What this design achieves is not the simple and monothematic egalitarianism ofCentraal Beheer, but a more rich and subtly hierarchic design. At one level there is the hierarchy of single office, offices sharing octagonale module, single tower, cluster of towers, gallery and clusters of towers, and ultimately the building as a whole On another level, there are the hierarchies of offices graded in size and level and of departments graded in size, location and accessibility. And then there are the hierarchies of circulation and communal spaces and the encounters they engender, whether in corridor or gallery, coffee corner or conference room. There is nothing oppressive about this hierarchy. It is wholly enriching, creating the requisite differentiation to allow the variety of choice and contact necessary to forging a vigorous community life, an essential engine of the social machine that houses the Ministry of Social Welfare.
If not this hierarchic nature, certainly something of the accompanying modulation of parts is visible from and an important feature of the exterior. It both alleviates the massiveness of the building and gives it a richly articulated scale. Seen obliquely, the building seems a huge faceted mass. But seen square on from the south this mass subdivides into two major groupings of towers, each in turn made of two clusters of towers. Between these clusters the building narrows to let in south light and some views (inward as well as outward) through a huge stretch of glazing along one side of each gallery. Indeed, low winter sun pours right through to set panels of glass block on the shaded north side seemingly ablaze. And the central part to which the drawbridge-like entrance leads is much lower than the turreted bastions on either side that are connected overhead by a glazed bridge. All of this considerably breaks down and articulates the huge mass of the building so that it seems in no way monolithic.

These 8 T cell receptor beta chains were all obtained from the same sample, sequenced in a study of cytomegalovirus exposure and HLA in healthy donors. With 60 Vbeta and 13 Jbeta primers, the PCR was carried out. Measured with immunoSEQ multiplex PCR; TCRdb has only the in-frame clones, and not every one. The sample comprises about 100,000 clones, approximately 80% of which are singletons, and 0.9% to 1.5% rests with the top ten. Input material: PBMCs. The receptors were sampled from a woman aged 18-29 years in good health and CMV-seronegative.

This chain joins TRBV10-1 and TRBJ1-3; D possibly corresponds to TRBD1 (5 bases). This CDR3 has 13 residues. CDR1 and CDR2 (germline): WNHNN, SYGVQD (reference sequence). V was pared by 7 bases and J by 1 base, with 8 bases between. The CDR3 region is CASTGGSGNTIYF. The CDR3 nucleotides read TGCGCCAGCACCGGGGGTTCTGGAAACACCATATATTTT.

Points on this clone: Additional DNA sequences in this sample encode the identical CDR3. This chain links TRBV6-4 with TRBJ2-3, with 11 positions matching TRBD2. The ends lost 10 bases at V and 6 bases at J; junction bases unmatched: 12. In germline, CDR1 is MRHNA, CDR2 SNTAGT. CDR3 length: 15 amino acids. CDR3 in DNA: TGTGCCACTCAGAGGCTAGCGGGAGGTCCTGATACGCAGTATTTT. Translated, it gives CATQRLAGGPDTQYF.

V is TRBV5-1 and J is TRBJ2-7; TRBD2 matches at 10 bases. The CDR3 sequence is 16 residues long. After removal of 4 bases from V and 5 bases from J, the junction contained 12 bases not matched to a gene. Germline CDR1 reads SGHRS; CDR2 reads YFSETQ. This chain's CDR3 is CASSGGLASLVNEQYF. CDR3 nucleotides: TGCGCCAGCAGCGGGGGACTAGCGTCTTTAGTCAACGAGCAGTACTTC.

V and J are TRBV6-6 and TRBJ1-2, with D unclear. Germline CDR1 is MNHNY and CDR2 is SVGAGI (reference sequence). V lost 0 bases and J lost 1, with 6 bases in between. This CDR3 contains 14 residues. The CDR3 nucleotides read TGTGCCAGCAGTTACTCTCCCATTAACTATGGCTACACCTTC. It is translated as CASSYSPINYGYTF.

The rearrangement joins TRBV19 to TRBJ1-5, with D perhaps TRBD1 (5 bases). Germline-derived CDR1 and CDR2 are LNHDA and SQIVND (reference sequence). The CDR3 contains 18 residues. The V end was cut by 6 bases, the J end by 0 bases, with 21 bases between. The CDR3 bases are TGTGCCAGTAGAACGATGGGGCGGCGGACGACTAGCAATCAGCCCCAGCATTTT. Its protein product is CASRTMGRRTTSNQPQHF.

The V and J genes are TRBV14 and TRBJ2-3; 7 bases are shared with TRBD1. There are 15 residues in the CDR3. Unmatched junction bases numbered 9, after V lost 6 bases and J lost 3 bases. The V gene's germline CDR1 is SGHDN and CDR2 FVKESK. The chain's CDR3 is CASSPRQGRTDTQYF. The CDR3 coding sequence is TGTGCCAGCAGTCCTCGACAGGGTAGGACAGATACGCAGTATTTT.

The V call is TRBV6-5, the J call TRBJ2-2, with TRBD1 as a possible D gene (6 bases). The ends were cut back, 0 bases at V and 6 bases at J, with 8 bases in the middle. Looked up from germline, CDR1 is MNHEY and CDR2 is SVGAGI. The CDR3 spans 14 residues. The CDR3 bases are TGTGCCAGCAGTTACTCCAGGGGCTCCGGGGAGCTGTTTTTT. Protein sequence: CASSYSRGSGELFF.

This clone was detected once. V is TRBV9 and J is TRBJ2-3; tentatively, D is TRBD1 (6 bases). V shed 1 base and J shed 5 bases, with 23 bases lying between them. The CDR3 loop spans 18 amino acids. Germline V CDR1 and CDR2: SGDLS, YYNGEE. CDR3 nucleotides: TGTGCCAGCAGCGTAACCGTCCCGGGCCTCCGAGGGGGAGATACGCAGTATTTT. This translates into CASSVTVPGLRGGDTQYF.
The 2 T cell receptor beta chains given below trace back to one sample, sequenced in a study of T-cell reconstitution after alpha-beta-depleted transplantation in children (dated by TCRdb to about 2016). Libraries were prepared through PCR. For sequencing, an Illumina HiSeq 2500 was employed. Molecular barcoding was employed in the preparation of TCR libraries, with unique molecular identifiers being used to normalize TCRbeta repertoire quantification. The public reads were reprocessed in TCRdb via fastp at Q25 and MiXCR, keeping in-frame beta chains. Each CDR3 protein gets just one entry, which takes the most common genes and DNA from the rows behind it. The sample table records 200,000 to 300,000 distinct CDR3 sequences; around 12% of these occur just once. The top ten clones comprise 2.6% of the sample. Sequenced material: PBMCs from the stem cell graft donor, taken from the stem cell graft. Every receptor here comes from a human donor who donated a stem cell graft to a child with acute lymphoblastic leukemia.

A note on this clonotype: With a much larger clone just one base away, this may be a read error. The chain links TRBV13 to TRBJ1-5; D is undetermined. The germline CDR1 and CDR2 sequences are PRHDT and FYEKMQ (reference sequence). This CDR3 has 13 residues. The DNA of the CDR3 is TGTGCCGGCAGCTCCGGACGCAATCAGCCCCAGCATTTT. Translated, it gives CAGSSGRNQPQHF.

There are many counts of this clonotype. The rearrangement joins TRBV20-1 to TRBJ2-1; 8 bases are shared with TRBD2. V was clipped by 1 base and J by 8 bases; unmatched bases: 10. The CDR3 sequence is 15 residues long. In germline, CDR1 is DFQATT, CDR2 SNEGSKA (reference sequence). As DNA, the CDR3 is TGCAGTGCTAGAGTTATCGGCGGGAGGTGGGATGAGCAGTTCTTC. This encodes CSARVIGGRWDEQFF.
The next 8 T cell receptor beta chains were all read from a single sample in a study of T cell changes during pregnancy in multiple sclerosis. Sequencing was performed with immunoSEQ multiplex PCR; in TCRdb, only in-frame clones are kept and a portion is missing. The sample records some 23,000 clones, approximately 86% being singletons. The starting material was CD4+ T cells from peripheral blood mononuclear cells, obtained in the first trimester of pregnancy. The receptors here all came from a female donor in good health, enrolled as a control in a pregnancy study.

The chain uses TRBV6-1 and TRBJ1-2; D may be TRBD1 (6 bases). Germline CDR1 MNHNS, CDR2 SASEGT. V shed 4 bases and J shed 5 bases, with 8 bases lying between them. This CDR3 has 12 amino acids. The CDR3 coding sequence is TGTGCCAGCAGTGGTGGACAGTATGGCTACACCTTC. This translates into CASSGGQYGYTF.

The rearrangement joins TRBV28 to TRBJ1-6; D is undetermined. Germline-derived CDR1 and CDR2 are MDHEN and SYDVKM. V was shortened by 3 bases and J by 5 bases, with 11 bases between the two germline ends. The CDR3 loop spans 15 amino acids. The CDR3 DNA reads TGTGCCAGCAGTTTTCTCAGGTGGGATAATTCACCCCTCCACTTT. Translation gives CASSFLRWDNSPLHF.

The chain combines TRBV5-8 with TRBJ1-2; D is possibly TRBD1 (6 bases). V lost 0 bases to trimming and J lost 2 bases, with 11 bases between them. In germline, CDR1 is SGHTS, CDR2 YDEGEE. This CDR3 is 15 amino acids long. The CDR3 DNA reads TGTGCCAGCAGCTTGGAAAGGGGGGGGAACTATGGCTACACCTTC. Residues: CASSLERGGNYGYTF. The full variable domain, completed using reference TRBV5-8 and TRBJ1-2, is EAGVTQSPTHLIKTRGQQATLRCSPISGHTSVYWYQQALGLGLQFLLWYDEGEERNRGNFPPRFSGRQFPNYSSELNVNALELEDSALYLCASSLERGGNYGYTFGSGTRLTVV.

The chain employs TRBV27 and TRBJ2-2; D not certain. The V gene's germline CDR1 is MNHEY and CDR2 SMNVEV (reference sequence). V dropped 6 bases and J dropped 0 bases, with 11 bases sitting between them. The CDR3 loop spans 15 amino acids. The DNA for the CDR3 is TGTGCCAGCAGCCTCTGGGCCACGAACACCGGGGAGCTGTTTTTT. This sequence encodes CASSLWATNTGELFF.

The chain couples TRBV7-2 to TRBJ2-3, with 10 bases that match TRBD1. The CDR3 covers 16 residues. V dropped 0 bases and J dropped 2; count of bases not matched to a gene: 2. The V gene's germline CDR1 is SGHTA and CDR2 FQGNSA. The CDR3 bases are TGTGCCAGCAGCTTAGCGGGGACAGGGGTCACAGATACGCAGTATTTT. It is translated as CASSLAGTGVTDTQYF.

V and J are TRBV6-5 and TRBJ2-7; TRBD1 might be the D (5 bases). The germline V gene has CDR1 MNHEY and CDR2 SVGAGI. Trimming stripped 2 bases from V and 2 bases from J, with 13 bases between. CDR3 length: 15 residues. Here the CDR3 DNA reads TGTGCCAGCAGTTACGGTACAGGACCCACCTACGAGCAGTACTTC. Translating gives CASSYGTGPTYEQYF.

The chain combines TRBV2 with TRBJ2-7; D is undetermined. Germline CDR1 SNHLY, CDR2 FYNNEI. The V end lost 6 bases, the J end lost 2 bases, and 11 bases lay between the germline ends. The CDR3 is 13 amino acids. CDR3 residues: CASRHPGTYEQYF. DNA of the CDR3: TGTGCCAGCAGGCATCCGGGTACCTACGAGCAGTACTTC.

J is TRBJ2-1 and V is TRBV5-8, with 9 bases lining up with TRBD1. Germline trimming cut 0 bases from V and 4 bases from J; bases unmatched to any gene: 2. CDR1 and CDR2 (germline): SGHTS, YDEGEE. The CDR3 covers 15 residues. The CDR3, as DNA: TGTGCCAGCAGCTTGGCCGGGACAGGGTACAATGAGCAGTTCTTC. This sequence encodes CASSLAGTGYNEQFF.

The progressive faceting inwards of the upper levels of the towers introduces a crucial intermediary scale between the fiddly complexities of the individual cladding panel and the total extent of each stretch of curtain wall. Without this modulation, the individual panels would have seemed much t 1-titty and the whole too boringly banal-a probably die us combination.